New District Judge Lets Defendants Know, “This is Serious.”
He’s been in office for just over a month, but already, District Judge Carson Campbell seems to be sending a message to people who break the law and end up in his courtroom. Three out of four people sentenced last Thursday, January 31, in the 21st District Court of Lee County, were sent to jail, rather than probation. While Judge Campbell was in one of the four county district courts over which he presides when we tried to reach him this week, a look at his campaign webpage, along with the dispositions handed down for the four defendants seen below, leads one to speculate that he will be fair, but strict.
Renee Santacruz, 28 of Giddings, was sentenced to two years confinement in the Texas Department of Criminal Justice for driving while intoxicated – subsequent. Judge Campbell suspended her driver’s license for two years and ordered her to pay a $60 drug court fee, a $100 EMS Trauma Fund fee and a $15 video fee, in addition to the normal fees imposed on defendants who are convicted in District Court. Those normal fees include $304 in court costs, a $50 Bluebonnet Area Crime Stopper Fee and a $34 DNA testing fee.
Adan Arteaga-Galindo, 24 of Elgin, was also sentenced to two years confinement in the Texas Department of Criminal Justice, for retaliation. He was ordered to pay $304 in court costs, the $50 Bluebonnet Area Crime Stopper Fee and the $34 DNA testing fee.
Yiandi Castillo-Leyva, 34 of Austin, was sentenced to two separate 10 month confinements in the TDCJ for one conviction of credit card or debit card abuse and one conviction of tampering/ fabricating physical evidence (attempt). In both cases, he was ordered to pay $304 in court costs, the $50 Bluebonnet Area Crime Stopper Fee and the $34 DNA testing fee.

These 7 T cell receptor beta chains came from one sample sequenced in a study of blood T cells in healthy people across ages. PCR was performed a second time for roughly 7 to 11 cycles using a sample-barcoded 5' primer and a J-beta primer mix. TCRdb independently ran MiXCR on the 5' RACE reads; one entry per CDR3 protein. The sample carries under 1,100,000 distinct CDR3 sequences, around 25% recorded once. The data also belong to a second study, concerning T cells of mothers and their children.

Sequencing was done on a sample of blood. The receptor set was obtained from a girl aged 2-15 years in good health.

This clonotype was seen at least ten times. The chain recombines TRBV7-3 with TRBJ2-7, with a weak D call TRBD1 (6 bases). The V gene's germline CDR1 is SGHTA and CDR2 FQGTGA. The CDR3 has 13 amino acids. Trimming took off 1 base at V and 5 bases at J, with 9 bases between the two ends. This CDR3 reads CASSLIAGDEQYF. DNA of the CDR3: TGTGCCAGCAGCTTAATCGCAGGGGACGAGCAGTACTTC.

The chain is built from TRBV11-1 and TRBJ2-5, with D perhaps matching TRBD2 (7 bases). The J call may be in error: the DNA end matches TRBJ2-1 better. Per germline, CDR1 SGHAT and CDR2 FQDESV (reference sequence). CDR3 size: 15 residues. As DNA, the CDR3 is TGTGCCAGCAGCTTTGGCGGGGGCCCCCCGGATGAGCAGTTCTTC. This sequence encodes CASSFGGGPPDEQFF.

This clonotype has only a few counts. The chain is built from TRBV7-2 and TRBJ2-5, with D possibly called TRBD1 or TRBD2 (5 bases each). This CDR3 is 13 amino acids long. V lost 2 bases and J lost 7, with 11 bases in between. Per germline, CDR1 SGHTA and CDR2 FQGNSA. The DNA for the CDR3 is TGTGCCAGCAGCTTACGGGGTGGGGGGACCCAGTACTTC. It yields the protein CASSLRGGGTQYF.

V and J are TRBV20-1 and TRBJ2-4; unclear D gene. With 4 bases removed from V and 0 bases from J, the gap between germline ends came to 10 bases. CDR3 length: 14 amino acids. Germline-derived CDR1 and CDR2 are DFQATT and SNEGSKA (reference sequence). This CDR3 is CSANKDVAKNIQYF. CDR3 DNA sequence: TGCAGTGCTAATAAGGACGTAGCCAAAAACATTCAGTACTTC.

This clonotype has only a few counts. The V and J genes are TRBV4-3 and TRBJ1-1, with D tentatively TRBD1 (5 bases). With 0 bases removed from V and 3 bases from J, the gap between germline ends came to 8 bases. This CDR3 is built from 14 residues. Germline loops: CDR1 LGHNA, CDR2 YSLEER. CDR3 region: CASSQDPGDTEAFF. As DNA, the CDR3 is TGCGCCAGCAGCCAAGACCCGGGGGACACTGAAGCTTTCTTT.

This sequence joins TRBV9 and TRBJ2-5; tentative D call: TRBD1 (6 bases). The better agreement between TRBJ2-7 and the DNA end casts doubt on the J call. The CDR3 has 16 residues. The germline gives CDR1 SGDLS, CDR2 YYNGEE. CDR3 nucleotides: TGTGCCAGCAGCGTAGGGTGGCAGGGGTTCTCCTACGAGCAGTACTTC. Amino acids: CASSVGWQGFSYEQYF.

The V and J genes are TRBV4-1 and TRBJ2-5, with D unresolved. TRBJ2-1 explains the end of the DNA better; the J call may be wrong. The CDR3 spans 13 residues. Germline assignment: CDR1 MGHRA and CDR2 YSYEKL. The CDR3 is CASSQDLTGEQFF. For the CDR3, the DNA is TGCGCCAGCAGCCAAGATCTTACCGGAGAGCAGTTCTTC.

Tenola Glynn Lang, 48 of Austin, was the only defendant sentenced last Thursday given probation rather than jail time. Lang was sentenced to one year’s confinement in the Lee County Law Enforcement Center, probated two years, for assault. She was also ordered to pay $400 for her court appointed attorney, along with $304 in court costs, the $50 Bluebonnet Area Crime Stopper Fee and the $34 DNA testing fee.
Judge Campbell’s webpage says, “The District Court Judge must have the courage and maturity to make difficult decisions.”
Well, if his first few weeks in court are any indication, it appears he plans to make those tough decisions, and, if you speak to those who work with him, he will make those decisions for the benefit of both his constituents and, ultimately, those who end up in his courtroom as defendants.